As a frequent business traveler – actually a little less frequent these days – flying is seldom fun. I’m not the kind who likes to make small talk with the passengers around me, and watching the in-flight movie on a lousy six-inch 4×3 screen is not my idea of entertainment. And listening to other passengers talk turns even a short flight into an epic journey to the most inner circle of hell. Therefore I have mixed feelings about the idea of in-flight use of mobile phones.
On the one hand I could catch up on calls, and gab it up with friends to make the time pass. Of course I’d hate to have to ever be seated next to a guy like me! But the newly announced deal between Virgin America and AirCell sounds interesting. This will allow guests onboard Virgin America’s newest airline to access the Internet through their Wi-Fi enabled devices, including gaming devices, laptops PDAs and Smartphones; or through the Red In-flight Entertainment system in every seat. Considering that I was told to turn off my Treo on a recent flight, even though the phone functionality was already off, this is enough to make me jump from my normal carriers.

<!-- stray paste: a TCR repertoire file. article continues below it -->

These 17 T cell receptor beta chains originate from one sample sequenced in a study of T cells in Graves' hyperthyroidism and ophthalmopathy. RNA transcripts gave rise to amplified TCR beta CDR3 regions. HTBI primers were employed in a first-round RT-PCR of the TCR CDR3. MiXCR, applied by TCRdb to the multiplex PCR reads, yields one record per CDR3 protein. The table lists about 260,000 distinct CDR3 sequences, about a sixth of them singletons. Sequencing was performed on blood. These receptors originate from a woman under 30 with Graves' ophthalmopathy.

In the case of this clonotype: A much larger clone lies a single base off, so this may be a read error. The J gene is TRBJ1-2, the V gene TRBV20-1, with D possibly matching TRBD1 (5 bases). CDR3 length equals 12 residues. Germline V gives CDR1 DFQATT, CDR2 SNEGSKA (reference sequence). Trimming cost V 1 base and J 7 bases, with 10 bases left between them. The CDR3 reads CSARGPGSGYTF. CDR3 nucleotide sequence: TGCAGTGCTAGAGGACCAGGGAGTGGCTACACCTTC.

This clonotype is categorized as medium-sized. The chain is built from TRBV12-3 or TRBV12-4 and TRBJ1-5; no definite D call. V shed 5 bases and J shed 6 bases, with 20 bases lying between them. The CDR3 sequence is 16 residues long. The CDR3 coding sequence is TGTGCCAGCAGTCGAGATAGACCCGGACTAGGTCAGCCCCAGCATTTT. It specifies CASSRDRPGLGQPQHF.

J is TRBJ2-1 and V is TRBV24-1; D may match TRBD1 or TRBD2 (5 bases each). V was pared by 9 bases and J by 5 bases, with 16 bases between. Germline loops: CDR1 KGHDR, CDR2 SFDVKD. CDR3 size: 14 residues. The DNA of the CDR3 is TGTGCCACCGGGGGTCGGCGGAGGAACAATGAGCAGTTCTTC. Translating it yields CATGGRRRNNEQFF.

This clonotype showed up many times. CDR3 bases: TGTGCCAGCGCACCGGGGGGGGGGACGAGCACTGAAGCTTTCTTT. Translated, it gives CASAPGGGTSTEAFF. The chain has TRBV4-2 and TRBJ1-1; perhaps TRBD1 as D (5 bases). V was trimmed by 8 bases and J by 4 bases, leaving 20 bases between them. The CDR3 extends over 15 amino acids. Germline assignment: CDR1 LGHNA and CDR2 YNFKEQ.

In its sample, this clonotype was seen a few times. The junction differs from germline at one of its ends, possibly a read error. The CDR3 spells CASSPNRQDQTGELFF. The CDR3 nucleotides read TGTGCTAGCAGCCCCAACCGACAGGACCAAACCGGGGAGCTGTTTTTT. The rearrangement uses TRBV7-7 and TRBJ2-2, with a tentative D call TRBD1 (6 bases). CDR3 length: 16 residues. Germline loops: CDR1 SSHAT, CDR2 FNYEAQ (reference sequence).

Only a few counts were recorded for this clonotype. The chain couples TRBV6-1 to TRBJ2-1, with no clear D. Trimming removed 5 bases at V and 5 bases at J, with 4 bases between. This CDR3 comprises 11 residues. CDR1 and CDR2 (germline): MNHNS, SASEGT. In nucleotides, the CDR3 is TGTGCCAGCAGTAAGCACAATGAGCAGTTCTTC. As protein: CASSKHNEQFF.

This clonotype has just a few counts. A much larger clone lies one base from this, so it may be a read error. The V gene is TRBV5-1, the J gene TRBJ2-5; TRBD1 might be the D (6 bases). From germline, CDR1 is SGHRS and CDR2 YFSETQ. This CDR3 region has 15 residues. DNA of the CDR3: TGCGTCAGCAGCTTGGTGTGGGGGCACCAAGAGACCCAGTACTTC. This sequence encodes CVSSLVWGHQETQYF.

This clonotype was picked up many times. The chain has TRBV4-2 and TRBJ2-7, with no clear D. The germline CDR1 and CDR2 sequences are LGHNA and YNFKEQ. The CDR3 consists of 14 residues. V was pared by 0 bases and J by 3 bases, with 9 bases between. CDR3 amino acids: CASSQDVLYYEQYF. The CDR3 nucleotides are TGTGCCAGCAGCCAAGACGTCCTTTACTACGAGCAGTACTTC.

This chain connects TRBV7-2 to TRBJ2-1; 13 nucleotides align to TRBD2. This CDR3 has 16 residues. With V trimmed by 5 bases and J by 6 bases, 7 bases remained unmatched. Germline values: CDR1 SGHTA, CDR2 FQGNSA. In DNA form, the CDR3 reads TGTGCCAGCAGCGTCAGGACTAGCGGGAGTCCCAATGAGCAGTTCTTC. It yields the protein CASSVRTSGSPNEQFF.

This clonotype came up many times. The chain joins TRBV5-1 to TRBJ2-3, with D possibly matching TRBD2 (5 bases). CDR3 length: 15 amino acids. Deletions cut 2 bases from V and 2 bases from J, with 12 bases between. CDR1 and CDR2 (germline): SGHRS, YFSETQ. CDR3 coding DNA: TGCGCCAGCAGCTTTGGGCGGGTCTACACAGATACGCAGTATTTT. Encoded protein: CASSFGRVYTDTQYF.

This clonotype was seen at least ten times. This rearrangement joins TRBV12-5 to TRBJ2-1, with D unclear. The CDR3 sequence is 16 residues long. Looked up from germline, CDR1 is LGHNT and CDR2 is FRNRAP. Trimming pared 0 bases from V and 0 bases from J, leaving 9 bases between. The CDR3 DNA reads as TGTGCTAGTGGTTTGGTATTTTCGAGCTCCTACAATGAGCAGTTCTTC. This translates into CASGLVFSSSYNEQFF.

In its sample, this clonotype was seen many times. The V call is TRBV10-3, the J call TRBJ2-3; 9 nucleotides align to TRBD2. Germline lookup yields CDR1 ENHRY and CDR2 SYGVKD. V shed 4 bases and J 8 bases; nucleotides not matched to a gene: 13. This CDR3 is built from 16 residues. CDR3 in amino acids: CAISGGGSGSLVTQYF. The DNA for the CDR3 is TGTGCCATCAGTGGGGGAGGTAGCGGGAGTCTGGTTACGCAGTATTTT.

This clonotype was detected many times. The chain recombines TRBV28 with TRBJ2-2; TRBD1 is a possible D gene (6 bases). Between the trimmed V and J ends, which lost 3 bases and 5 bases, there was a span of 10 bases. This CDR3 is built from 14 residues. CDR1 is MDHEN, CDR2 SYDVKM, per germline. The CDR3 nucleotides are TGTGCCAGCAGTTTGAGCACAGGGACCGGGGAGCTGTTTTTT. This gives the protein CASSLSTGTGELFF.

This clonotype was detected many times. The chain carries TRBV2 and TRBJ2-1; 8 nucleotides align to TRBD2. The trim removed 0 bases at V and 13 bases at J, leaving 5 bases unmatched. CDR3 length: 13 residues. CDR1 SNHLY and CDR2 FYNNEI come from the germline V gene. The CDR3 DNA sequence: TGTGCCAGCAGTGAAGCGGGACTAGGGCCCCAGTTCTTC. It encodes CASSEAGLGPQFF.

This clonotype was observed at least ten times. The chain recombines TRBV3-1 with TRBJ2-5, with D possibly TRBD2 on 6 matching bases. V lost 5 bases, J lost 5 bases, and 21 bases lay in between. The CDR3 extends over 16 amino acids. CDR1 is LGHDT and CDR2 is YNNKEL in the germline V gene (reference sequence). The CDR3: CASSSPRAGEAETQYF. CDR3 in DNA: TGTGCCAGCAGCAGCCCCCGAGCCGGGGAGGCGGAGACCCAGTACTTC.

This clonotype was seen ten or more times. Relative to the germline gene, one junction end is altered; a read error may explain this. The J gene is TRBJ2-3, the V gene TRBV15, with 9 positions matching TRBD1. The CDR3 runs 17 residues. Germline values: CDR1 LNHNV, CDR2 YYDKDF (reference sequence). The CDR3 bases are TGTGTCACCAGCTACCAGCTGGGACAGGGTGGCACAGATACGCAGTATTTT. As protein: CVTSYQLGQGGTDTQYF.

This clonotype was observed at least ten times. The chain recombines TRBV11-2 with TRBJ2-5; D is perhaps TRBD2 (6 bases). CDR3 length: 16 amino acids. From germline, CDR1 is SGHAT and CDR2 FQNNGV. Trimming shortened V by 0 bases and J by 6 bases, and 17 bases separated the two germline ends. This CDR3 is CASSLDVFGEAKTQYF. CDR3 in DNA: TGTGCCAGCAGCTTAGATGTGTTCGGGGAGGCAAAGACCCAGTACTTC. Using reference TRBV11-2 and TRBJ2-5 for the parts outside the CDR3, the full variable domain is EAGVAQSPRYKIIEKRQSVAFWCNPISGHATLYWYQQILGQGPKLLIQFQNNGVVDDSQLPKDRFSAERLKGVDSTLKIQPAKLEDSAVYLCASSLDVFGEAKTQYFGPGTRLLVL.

OK, so you can’t make calls – which is actually a good thing – but you can check and send Web e-mail through Red’s TALK, and use popular instant messaging services such as MSN, Google talk, Yahoo!, Skype and AIM/
“We believe that broadband connectivity on our planes will help enhance the inflight experience for our guests,” said Charles Ogilvie, Virgin America’s Director of Inflight Entertainment & Partnerships. “Whether it’s IMing with your friends, updating your blog, getting a stock quote, sending photos from your trip to friends, watching a movie or sending a work email, we plan to make it all available on a Virgin America plane.”
This service will be up and running next year on select Virgin American flights. Let’s see what the other carriers have to say about this feature.